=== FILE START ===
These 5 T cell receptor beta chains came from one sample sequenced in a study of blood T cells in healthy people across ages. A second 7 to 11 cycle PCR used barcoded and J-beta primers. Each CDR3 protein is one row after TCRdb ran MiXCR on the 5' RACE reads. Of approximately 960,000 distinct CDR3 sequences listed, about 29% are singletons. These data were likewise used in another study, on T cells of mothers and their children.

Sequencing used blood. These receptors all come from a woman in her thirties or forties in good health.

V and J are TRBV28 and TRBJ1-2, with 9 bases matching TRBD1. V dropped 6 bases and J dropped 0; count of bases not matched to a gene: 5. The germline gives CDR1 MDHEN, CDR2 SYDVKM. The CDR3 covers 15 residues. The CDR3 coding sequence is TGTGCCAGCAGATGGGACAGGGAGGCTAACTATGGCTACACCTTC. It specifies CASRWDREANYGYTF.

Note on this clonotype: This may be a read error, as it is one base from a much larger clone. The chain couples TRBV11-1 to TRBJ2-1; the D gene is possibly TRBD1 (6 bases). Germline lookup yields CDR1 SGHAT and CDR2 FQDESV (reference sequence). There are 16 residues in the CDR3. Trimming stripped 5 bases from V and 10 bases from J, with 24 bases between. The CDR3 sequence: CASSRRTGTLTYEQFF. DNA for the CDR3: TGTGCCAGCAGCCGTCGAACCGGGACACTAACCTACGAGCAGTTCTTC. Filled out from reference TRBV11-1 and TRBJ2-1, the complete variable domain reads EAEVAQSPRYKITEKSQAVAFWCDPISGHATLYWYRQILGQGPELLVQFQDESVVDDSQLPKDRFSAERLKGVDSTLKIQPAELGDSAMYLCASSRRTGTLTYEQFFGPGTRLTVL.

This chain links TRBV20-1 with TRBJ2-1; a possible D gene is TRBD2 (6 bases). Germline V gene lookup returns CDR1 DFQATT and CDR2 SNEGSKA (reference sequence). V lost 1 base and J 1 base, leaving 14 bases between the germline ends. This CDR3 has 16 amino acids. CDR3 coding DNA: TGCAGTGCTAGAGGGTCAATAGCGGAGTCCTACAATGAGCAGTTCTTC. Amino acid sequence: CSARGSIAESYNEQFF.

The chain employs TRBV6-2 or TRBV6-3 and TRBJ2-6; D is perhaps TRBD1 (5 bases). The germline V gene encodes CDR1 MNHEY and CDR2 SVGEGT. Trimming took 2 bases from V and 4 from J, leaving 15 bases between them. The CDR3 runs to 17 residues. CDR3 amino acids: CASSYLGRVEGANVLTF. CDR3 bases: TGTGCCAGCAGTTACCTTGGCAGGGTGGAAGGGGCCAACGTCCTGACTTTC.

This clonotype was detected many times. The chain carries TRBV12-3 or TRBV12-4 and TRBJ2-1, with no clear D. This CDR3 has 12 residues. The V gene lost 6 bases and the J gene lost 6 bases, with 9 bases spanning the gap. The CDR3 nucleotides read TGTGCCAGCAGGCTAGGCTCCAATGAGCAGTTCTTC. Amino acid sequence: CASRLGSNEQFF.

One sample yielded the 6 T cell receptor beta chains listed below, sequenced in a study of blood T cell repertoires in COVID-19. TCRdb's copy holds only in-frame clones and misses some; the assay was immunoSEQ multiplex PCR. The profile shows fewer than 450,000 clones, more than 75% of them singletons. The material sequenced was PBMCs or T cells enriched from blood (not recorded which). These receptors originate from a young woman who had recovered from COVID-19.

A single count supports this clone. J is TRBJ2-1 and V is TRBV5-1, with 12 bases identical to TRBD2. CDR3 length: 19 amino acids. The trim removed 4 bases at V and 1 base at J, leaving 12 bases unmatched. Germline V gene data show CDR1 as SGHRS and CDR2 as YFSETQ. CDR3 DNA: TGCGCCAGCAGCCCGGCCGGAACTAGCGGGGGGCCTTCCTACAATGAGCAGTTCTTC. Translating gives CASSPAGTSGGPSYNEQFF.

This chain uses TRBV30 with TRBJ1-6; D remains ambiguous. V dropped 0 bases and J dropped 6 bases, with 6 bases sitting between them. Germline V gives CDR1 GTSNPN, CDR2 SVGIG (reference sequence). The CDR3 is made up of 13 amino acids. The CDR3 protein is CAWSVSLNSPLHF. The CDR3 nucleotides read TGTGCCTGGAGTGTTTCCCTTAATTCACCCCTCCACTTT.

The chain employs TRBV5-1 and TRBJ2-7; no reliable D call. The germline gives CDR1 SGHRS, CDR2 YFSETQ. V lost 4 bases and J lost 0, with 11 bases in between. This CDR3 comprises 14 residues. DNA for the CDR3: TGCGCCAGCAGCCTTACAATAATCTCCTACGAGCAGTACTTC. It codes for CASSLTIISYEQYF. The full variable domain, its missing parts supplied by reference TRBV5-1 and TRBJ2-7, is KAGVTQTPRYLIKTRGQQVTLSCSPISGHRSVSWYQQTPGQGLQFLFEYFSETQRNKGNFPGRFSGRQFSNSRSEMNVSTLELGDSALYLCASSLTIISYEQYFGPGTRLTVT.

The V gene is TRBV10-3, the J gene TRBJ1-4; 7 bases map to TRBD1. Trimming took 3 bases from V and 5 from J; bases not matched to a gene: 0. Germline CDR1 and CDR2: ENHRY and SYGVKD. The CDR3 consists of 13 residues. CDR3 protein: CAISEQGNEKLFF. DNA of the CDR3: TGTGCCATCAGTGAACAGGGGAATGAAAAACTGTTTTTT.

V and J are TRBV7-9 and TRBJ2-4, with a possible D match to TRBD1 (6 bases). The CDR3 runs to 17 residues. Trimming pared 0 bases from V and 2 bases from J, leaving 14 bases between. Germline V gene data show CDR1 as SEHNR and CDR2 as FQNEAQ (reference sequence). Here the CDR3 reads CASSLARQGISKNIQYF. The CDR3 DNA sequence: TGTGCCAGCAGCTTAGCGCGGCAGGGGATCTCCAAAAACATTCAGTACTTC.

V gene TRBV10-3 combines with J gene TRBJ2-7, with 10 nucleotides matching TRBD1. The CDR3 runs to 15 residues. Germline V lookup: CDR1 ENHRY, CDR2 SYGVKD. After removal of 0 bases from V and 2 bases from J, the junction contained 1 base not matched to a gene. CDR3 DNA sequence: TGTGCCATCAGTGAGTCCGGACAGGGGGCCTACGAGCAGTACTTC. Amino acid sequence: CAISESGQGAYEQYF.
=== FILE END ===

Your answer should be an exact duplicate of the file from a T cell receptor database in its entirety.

These 5 T cell receptor beta chains came from one sample sequenced in a study of blood T cells in healthy people across ages. A second 7 to 11 cycle PCR used barcoded and J-beta primers. Each CDR3 protein is one row after TCRdb ran MiXCR on the 5' RACE reads. Of approximately 960,000 distinct CDR3 sequences listed, about 29% are singletons. These data were likewise used in another study, on T cells of mothers and their children.

Sequencing used blood. These receptors all come from a woman in her thirties or forties in good health.

V and J are TRBV28 and TRBJ1-2, with 9 bases matching TRBD1. V dropped 6 bases and J dropped 0; count of bases not matched to a gene: 5. The germline gives CDR1 MDHEN, CDR2 SYDVKM. The CDR3 covers 15 residues. The CDR3 coding sequence is TGTGCCAGCAGATGGGACAGGGAGGCTAACTATGGCTACACCTTC. It specifies CASRWDREANYGYTF.

Note on this clonotype: This may be a read error, as it is one base from a much larger clone. The chain couples TRBV11-1 to TRBJ2-1; the D gene is possibly TRBD1 (6 bases). Germline lookup yields CDR1 SGHAT and CDR2 FQDESV (reference sequence). There are 16 residues in the CDR3. Trimming stripped 5 bases from V and 10 bases from J, with 24 bases between. The CDR3 sequence: CASSRRTGTLTYEQFF. DNA for the CDR3: TGTGCCAGCAGCCGTCGAACCGGGACACTAACCTACGAGCAGTTCTTC. Filled out from reference TRBV11-1 and TRBJ2-1, the complete variable domain reads EAEVAQSPRYKITEKSQAVAFWCDPISGHATLYWYRQILGQGPELLVQFQDESVVDDSQLPKDRFSAERLKGVDSTLKIQPAELGDSAMYLCASSRRTGTLTYEQFFGPGTRLTVL.

This chain links TRBV20-1 with TRBJ2-1; a possible D gene is TRBD2 (6 bases). Germline V gene lookup returns CDR1 DFQATT and CDR2 SNEGSKA (reference sequence). V lost 1 base and J 1 base, leaving 14 bases between the germline ends. This CDR3 has 16 amino acids. CDR3 coding DNA: TGCAGTGCTAGAGGGTCAATAGCGGAGTCCTACAATGAGCAGTTCTTC. Amino acid sequence: CSARGSIAESYNEQFF.

The chain employs TRBV6-2 or TRBV6-3 and TRBJ2-6; D is perhaps TRBD1 (5 bases). The germline V gene encodes CDR1 MNHEY and CDR2 SVGEGT. Trimming took 2 bases from V and 4 from J, leaving 15 bases between them. The CDR3 runs to 17 residues. CDR3 amino acids: CASSYLGRVEGANVLTF. CDR3 bases: TGTGCCAGCAGTTACCTTGGCAGGGTGGAAGGGGCCAACGTCCTGACTTTC.

This clonotype was detected many times. The chain carries TRBV12-3 or TRBV12-4 and TRBJ2-1, with no clear D. This CDR3 has 12 residues. The V gene lost 6 bases and the J gene lost 6 bases, with 9 bases spanning the gap. The CDR3 nucleotides read TGTGCCAGCAGGCTAGGCTCCAATGAGCAGTTCTTC. Amino acid sequence: CASRLGSNEQFF.

One sample yielded the 6 T cell receptor beta chains listed below, sequenced in a study of blood T cell repertoires in COVID-19. TCRdb's copy holds only in-frame clones and misses some; the assay was immunoSEQ multiplex PCR. The profile shows fewer than 450,000 clones, more than 75% of them singletons. The material sequenced was PBMCs or T cells enriched from blood (not recorded which). These receptors originate from a young woman who had recovered from COVID-19.

A single count supports this clone. J is TRBJ2-1 and V is TRBV5-1, with 12 bases identical to TRBD2. CDR3 length: 19 amino acids. The trim removed 4 bases at V and 1 base at J, leaving 12 bases unmatched. Germline V gene data show CDR1 as SGHRS and CDR2 as YFSETQ. CDR3 DNA: TGCGCCAGCAGCCCGGCCGGAACTAGCGGGGGGCCTTCCTACAATGAGCAGTTCTTC. Translating gives CASSPAGTSGGPSYNEQFF.

This chain uses TRBV30 with TRBJ1-6; D remains ambiguous. V dropped 0 bases and J dropped 6 bases, with 6 bases sitting between them. Germline V gives CDR1 GTSNPN, CDR2 SVGIG (reference sequence). The CDR3 is made up of 13 amino acids. The CDR3 protein is CAWSVSLNSPLHF. The CDR3 nucleotides read TGTGCCTGGAGTGTTTCCCTTAATTCACCCCTCCACTTT.

The chain employs TRBV5-1 and TRBJ2-7; no reliable D call. The germline gives CDR1 SGHRS, CDR2 YFSETQ. V lost 4 bases and J lost 0, with 11 bases in between. This CDR3 comprises 14 residues. DNA for the CDR3: TGCGCCAGCAGCCTTACAATAATCTCCTACGAGCAGTACTTC. It codes for CASSLTIISYEQYF. The full variable domain, its missing parts supplied by reference TRBV5-1 and TRBJ2-7, is KAGVTQTPRYLIKTRGQQVTLSCSPISGHRSVSWYQQTPGQGLQFLFEYFSETQRNKGNFPGRFSGRQFSNSRSEMNVSTLELGDSALYLCASSLTIISYEQYFGPGTRLTVT.

The V gene is TRBV10-3, the J gene TRBJ1-4; 7 bases map to TRBD1. Trimming took 3 bases from V and 5 from J; bases not matched to a gene: 0. Germline CDR1 and CDR2: ENHRY and SYGVKD. The CDR3 consists of 13 residues. CDR3 protein: CAISEQGNEKLFF. DNA of the CDR3: TGTGCCATCAGTGAACAGGGGAATGAAAAACTGTTTTTT.

V and J are TRBV7-9 and TRBJ2-4, with a possible D match to TRBD1 (6 bases). The CDR3 runs to 17 residues. Trimming pared 0 bases from V and 2 bases from J, leaving 14 bases between. Germline V gene data show CDR1 as SEHNR and CDR2 as FQNEAQ (reference sequence). Here the CDR3 reads CASSLARQGISKNIQYF. The CDR3 DNA sequence: TGTGCCAGCAGCTTAGCGCGGCAGGGGATCTCCAAAAACATTCAGTACTTC.

V gene TRBV10-3 combines with J gene TRBJ2-7, with 10 nucleotides matching TRBD1. The CDR3 runs to 15 residues. Germline V lookup: CDR1 ENHRY, CDR2 SYGVKD. After removal of 0 bases from V and 2 bases from J, the junction contained 1 base not matched to a gene. CDR3 DNA sequence: TGTGCCATCAGTGAGTCCGGACAGGGGGCCTACGAGCAGTACTTC. Amino acid sequence: CAISESGQGAYEQYF.